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World’s largest wildlife crossing breaks ground on Earth Day

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The world’s largest wildlife crossing broke ground on Friday outside of Los Angeles, creating a lifeline for threatened species among southern California’s fragmented and highly-developed landscape.

“We’re uplifting a model for urban wildlife crossings, not just in the region, not just throughout the state, but worldwide,” California Senator Alex Padilla said at the opening ceremony on Earth Day. “This project does represent the future of sustainable infrastructure.”

The 165ft-wide vegetated bridge, which is expected to cost around $90million, aims to help wildlife cross over LA County’s busy, ten-lane Highway 101.

The crossing will create a path for wildlife to travel unimpeded from the Santa Monica Mountains in Los Angeles County to the forests and mountains north of the metro area.

The Wallis Annenberg Wildlife Crossing — named for philanthropist Wallis Annenberg, who donated $26m to the project through her foundation — could benefit species as diverse as mule deer, lizards, snakes, and toads. But the campaign to build the bridge has centred around the Santa Monica Mountains’ iconic mountain lion population.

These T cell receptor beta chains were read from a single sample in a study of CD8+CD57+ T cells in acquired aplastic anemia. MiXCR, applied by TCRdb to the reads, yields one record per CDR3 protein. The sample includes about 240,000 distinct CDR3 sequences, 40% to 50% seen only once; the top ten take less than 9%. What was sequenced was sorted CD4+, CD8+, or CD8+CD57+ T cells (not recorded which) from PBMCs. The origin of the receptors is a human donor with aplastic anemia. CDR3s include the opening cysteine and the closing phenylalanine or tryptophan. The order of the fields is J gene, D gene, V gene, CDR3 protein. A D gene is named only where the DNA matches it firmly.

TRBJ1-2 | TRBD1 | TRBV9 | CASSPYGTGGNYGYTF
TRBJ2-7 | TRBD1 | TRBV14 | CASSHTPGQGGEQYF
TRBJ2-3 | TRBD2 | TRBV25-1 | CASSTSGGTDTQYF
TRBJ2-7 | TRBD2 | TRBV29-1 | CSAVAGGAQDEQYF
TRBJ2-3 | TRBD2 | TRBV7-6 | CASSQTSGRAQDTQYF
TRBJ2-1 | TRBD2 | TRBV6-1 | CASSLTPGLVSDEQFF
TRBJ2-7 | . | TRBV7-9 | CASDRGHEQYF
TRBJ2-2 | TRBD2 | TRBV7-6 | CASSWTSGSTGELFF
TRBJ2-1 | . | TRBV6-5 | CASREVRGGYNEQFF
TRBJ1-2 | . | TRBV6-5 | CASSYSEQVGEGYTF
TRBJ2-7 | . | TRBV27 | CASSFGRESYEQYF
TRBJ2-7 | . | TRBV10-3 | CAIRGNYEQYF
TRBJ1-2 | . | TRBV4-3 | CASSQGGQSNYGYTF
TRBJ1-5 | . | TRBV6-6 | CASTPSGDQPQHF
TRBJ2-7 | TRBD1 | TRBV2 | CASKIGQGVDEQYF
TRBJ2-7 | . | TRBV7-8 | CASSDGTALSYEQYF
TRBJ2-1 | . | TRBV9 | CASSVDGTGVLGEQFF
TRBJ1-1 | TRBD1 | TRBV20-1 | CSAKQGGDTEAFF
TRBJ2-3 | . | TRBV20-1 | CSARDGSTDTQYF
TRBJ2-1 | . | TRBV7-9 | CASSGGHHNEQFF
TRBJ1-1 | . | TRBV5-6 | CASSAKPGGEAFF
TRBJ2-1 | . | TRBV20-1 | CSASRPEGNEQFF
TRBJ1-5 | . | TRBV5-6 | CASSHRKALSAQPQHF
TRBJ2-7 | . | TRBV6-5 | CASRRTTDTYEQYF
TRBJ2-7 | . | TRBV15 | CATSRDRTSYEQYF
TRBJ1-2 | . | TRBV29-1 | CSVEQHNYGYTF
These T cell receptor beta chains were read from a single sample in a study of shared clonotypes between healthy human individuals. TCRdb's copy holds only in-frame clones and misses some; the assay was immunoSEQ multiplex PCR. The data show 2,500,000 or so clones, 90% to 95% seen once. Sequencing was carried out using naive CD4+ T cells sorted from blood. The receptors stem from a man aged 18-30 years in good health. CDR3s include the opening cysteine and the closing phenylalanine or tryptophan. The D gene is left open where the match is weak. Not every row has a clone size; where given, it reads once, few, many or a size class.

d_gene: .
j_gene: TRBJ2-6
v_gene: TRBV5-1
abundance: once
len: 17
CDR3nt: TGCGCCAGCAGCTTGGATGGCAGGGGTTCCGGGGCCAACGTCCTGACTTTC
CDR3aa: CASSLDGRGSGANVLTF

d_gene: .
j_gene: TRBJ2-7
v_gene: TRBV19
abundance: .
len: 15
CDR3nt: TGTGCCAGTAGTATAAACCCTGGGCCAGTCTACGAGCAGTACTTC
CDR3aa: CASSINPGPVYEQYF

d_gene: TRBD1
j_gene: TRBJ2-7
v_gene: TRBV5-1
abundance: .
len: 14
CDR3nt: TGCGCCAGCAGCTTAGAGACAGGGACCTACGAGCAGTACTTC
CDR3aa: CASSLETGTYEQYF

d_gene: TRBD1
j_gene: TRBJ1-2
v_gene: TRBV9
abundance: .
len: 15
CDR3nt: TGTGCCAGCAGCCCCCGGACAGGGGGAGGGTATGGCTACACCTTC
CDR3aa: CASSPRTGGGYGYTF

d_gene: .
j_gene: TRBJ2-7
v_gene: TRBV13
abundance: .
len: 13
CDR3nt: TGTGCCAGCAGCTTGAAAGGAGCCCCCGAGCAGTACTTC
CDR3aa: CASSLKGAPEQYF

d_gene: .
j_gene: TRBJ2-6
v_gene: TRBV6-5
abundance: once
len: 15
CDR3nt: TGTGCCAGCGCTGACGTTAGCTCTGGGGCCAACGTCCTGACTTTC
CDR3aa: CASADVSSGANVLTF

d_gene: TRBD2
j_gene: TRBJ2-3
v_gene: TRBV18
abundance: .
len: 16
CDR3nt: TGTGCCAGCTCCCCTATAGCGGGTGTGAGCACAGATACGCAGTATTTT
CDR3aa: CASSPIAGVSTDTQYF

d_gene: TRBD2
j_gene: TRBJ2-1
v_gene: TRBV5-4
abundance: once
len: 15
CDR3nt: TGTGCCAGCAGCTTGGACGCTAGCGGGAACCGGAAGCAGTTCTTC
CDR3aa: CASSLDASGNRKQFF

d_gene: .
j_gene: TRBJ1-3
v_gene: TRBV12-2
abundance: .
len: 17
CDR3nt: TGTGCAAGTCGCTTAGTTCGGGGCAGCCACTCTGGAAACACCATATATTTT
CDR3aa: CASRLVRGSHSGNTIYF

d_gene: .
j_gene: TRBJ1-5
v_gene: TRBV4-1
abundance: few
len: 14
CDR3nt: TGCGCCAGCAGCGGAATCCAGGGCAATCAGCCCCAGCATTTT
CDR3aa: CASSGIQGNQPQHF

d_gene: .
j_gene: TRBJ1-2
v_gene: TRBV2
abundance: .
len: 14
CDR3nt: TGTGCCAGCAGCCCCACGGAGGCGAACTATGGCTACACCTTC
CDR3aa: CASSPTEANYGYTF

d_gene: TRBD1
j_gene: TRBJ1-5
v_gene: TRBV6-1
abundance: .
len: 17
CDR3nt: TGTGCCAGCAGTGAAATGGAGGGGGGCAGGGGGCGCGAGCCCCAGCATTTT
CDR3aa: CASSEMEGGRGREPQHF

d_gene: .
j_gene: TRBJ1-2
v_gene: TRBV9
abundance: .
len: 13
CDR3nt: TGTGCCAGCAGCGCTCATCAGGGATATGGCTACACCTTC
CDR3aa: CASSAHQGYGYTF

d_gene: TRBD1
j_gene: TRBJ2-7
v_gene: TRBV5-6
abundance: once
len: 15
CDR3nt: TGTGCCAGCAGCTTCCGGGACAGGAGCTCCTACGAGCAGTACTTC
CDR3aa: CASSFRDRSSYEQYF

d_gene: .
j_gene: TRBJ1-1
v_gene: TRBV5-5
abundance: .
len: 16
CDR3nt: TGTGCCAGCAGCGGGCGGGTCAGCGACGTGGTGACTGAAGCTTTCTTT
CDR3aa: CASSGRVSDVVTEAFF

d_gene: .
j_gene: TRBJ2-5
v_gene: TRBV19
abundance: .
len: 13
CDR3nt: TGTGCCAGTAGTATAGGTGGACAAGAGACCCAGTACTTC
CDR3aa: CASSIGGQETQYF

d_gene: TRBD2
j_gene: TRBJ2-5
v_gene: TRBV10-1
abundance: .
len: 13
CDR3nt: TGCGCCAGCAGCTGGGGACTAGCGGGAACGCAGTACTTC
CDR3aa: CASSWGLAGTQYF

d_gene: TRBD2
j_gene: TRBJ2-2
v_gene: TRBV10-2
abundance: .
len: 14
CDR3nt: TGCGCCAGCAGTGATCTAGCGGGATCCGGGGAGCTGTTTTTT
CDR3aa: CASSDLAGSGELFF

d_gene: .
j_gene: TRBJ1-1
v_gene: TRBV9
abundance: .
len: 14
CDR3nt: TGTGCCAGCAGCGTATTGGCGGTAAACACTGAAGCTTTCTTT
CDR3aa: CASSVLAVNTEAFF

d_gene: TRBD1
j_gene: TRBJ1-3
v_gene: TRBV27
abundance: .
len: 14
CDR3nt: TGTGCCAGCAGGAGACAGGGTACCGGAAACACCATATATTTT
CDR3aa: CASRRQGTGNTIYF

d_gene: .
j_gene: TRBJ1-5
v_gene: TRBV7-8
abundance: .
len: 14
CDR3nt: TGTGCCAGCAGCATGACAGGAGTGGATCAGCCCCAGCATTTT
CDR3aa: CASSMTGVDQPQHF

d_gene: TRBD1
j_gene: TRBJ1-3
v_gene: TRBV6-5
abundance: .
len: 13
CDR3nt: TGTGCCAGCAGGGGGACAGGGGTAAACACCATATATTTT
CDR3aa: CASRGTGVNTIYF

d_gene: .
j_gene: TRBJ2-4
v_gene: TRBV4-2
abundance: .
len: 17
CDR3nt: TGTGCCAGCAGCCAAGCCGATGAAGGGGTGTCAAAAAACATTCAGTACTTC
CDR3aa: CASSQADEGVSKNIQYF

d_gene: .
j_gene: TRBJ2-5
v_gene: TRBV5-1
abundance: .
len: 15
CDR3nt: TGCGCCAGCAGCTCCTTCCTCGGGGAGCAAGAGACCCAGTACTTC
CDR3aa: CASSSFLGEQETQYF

Wildlife crossing structures both protect animals from becoming roadkill and reconnect habitats where they have been divided by roads or development. They exist worldwide including underpasses for endangered elephants in Kenya and bridges used by elk and bears in Alberta, Canada.

The Santa Monica mountain lion population is at risk of inbreeding, and possible extinction, due to their isolation caused primarily by the highway and sprawling urban development.

It’s hoped that the new crossing will allow mountain lions from other areas reach the Santa Monica range, bringing much-needed new blood to the local population.

In addition, organizers hope the bridge will be an example of how to build wildlife crossings in a highly urbanized landscape.

A rendering of the under-construction Wallis Annenberg Wildlife Crossing, which organizers hope will be a lifeline for the Santa Monica mountain lion population. (Living Habitats/National Wildlife Federation)
A rendering of the under-construction Wallis Annenberg Wildlife Crossing, which organizers hope will be a lifeline for the Santa Monica mountain lion population. (Living Habitats/National Wildlife Federation)